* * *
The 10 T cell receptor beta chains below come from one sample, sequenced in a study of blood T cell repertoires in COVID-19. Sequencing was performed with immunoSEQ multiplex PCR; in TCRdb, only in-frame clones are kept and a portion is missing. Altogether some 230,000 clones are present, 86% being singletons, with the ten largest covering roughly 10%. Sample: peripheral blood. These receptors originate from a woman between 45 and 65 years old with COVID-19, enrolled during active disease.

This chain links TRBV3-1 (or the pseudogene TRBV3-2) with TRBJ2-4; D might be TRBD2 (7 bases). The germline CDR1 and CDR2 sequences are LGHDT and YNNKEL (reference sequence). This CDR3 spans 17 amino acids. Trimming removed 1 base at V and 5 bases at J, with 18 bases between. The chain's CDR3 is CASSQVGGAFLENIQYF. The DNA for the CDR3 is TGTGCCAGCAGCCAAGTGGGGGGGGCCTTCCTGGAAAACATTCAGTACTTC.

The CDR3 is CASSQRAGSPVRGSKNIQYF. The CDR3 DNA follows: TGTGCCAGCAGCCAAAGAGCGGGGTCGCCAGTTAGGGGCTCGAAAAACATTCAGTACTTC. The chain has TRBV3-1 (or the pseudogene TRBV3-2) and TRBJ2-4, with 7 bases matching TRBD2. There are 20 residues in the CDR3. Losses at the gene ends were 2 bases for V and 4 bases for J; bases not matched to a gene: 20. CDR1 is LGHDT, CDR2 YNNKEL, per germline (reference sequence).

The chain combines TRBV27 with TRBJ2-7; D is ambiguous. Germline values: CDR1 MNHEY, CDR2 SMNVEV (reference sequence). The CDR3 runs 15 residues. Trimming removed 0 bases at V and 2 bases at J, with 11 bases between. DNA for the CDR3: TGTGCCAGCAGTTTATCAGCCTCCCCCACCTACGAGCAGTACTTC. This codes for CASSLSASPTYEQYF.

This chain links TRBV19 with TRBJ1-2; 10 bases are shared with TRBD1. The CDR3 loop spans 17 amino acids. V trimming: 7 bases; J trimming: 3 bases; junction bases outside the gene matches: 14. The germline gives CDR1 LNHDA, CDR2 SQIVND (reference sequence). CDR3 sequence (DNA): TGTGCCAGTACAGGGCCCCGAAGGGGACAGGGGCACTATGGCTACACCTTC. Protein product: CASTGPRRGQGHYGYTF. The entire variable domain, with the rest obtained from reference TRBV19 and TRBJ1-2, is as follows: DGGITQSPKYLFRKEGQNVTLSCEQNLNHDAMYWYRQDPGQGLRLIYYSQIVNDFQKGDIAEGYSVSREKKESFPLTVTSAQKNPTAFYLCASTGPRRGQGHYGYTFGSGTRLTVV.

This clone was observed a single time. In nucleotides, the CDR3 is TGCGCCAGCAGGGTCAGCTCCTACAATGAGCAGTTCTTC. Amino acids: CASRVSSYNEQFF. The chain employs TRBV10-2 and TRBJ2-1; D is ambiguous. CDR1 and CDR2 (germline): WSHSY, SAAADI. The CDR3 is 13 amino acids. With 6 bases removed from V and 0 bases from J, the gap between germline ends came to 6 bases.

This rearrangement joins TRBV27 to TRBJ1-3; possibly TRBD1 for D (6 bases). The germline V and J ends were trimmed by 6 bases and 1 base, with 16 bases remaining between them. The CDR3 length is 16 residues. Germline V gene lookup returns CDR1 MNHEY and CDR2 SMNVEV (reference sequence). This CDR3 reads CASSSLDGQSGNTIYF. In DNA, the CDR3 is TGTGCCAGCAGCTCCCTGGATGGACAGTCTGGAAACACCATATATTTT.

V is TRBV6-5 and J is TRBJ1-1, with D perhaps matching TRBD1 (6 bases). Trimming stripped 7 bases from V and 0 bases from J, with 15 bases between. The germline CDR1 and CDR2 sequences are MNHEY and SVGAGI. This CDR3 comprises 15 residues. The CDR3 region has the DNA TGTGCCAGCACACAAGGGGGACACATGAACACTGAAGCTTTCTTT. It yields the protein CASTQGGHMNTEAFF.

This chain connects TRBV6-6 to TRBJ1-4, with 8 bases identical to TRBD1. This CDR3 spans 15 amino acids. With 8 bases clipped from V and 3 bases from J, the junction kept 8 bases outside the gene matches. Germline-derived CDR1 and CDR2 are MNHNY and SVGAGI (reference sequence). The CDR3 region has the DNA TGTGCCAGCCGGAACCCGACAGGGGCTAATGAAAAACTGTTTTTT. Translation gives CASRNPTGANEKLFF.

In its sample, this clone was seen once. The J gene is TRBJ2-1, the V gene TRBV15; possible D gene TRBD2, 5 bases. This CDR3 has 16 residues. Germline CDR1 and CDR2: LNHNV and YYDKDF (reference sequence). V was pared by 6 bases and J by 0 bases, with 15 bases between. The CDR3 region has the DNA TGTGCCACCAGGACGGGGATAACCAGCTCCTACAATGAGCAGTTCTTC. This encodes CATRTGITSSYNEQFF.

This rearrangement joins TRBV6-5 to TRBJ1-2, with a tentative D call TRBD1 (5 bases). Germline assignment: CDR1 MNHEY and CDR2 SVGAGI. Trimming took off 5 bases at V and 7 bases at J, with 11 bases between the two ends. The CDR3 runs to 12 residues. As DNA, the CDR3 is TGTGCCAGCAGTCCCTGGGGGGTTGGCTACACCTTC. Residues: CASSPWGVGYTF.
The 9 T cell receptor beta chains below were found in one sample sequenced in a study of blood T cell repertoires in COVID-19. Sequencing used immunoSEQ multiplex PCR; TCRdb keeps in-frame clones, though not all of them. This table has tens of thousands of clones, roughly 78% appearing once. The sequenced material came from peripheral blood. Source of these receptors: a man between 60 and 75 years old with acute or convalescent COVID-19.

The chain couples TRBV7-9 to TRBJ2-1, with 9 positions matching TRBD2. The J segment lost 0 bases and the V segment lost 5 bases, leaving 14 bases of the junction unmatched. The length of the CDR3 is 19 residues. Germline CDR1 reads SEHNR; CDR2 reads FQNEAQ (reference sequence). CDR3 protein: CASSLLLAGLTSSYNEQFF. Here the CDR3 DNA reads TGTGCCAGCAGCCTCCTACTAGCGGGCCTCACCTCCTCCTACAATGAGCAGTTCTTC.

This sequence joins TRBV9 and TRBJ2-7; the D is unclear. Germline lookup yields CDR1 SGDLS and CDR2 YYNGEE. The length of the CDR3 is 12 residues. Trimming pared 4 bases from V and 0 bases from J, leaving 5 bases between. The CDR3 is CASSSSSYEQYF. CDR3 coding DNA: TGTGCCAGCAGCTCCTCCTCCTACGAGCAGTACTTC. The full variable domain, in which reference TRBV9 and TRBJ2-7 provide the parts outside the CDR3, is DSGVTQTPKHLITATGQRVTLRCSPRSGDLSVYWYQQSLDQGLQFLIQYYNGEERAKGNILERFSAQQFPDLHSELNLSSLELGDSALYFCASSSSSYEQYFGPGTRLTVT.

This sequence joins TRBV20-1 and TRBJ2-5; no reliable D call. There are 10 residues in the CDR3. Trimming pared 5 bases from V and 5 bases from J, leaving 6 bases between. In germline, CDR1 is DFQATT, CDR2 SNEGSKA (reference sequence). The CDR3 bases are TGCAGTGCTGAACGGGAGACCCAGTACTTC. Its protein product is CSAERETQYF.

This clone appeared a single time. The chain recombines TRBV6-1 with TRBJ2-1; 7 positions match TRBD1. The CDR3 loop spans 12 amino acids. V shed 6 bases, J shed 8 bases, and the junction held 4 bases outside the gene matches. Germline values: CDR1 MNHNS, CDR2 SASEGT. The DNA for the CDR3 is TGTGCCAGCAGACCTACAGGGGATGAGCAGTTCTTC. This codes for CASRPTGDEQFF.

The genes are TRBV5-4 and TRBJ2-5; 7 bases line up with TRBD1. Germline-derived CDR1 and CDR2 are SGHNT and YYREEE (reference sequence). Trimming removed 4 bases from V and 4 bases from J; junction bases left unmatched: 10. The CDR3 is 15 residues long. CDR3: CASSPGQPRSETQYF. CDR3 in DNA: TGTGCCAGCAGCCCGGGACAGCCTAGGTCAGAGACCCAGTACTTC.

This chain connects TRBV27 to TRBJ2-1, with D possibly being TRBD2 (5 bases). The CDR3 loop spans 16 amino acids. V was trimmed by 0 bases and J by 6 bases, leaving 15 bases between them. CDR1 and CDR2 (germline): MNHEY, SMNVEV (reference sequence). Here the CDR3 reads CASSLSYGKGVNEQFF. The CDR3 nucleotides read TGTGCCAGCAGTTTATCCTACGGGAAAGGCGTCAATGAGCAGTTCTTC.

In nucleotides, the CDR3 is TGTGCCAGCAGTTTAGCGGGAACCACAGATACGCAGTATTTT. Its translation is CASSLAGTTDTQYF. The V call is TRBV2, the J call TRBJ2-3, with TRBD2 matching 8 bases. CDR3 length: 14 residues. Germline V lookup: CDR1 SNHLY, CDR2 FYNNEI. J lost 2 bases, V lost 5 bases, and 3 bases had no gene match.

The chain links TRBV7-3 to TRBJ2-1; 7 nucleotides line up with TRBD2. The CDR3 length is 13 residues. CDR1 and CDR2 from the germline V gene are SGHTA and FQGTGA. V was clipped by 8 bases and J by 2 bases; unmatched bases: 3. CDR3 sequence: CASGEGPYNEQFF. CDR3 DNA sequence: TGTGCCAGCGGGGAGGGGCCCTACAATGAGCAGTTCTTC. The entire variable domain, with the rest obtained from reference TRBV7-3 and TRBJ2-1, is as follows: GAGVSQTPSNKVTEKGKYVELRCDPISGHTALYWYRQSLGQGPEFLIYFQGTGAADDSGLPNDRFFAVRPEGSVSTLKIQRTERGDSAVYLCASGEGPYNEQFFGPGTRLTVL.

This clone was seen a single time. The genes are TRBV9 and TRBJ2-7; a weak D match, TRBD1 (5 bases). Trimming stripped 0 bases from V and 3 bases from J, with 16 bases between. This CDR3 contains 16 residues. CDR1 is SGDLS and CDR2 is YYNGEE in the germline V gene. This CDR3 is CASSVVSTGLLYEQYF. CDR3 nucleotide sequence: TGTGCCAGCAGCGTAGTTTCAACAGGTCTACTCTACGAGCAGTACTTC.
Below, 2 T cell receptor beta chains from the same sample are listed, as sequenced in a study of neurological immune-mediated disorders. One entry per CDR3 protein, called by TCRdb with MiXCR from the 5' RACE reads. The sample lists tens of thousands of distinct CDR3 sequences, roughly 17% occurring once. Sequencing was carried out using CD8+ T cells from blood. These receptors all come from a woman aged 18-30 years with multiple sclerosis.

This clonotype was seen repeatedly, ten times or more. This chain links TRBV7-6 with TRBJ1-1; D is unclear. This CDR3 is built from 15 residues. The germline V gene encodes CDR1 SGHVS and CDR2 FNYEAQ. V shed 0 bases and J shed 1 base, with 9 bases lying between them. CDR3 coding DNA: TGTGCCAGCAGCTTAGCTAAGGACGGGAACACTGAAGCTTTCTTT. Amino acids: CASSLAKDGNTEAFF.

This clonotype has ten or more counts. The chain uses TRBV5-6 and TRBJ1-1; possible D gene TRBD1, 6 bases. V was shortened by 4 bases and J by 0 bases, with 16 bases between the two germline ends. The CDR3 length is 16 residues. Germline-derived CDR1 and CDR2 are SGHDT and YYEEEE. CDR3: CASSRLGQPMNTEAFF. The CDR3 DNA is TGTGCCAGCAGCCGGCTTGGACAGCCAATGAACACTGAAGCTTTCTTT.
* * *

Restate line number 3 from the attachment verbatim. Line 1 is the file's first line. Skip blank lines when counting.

The CDR3 is CASSQRAGSPVRGSKNIQYF. The CDR3 DNA follows: TGTGCCAGCAGCCAAAGAGCGGGGTCGCCAGTTAGGGGCTCGAAAAACATTCAGTACTTC. The chain has TRBV3-1 (or the pseudogene TRBV3-2) and TRBJ2-4, with 7 bases matching TRBD2. There are 20 residues in the CDR3. Losses at the gene ends were 2 bases for V and 4 bases for J; bases not matched to a gene: 20. CDR1 is LGHDT, CDR2 YNNKEL, per germline (reference sequence).